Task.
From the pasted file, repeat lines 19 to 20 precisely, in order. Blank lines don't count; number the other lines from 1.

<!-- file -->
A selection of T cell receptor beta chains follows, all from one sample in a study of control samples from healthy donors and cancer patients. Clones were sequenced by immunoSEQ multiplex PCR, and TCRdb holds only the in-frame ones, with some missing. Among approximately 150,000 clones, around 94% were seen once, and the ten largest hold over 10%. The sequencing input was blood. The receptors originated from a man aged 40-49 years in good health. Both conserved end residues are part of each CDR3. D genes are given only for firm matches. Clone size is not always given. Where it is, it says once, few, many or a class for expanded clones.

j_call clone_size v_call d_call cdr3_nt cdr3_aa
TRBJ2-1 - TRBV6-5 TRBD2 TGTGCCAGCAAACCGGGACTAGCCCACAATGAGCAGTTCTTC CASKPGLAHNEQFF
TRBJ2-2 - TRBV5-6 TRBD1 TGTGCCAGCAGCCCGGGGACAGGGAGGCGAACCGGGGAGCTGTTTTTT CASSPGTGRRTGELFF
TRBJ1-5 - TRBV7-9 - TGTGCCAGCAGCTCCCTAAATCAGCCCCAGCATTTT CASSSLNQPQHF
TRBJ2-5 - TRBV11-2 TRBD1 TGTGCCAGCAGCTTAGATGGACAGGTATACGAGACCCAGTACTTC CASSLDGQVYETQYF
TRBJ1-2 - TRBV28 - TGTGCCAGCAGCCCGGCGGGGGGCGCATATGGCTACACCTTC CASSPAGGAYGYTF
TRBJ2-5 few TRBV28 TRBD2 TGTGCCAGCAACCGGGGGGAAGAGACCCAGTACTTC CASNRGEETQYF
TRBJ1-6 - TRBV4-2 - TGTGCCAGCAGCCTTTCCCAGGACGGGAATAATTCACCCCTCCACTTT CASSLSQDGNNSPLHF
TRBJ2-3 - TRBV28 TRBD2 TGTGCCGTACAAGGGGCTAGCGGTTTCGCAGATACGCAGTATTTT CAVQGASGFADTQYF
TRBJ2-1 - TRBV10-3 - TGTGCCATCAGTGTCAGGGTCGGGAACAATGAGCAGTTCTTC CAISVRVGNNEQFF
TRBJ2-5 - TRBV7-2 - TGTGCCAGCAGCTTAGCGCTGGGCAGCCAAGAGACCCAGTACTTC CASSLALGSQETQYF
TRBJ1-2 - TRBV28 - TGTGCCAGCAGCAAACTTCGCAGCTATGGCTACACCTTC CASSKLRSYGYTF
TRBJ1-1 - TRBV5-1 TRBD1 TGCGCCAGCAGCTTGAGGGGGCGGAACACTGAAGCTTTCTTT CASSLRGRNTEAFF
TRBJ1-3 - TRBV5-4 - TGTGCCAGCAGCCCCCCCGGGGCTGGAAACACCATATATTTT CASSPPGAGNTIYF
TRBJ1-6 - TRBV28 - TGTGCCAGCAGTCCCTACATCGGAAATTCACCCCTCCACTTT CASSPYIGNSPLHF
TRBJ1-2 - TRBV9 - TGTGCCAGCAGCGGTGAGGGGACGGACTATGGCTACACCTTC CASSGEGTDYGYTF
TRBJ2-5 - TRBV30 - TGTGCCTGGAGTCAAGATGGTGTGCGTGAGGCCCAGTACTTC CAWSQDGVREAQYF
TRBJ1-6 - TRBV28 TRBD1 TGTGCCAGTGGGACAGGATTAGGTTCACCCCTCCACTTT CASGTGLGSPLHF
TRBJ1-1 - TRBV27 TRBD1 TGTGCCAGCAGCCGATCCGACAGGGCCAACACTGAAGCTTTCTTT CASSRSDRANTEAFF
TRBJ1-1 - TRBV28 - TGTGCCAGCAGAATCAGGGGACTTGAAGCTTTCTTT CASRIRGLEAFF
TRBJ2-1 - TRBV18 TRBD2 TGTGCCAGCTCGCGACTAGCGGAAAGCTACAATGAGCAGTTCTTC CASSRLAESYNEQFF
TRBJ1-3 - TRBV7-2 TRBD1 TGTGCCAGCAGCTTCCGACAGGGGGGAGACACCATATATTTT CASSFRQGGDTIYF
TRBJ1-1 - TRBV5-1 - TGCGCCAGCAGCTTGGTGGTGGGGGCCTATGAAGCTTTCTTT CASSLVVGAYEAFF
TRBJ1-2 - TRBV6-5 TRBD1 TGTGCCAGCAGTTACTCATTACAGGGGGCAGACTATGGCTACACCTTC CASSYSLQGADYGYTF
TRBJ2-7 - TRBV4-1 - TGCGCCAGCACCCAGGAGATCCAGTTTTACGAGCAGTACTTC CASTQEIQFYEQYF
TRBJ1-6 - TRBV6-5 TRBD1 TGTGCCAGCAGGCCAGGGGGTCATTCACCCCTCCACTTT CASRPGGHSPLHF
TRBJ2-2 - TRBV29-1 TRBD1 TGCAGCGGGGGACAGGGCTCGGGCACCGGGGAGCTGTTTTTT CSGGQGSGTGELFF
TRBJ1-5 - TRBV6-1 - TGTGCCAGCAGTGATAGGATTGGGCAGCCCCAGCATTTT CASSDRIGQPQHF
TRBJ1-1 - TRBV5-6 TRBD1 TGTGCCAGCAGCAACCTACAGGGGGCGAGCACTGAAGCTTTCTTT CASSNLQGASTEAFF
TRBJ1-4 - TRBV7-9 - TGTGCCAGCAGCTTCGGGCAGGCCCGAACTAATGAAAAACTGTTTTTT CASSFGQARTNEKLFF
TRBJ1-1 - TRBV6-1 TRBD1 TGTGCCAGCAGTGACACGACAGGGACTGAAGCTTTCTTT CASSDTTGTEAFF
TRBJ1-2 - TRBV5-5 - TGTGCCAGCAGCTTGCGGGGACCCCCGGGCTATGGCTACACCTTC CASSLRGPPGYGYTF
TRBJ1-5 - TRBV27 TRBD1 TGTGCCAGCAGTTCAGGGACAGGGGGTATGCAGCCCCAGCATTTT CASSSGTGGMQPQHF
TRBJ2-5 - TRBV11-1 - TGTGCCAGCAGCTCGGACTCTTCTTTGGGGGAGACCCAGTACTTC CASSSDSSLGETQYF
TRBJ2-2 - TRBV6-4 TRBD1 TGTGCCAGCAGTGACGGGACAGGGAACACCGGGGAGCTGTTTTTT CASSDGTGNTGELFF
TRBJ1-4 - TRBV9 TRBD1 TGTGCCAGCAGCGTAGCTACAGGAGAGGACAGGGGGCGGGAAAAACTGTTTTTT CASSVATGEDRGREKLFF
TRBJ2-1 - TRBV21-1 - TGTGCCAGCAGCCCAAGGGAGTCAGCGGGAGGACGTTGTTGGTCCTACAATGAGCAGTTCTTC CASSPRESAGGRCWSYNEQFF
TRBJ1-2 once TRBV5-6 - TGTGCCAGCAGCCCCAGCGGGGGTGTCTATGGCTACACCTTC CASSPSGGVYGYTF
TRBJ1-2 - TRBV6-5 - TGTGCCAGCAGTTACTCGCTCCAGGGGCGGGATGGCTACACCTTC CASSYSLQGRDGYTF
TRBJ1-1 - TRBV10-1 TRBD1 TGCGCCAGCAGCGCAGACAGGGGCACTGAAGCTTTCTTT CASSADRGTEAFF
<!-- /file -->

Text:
TRBJ1-6 - TRBV28 TRBD1 TGTGCCAGTGGGACAGGATTAGGTTCACCCCTCCACTTT CASGTGLGSPLHF
TRBJ1-1 - TRBV27 TRBD1 TGTGCCAGCAGCCGATCCGACAGGGCCAACACTGAAGCTTTCTTT CASSRSDRANTEAFF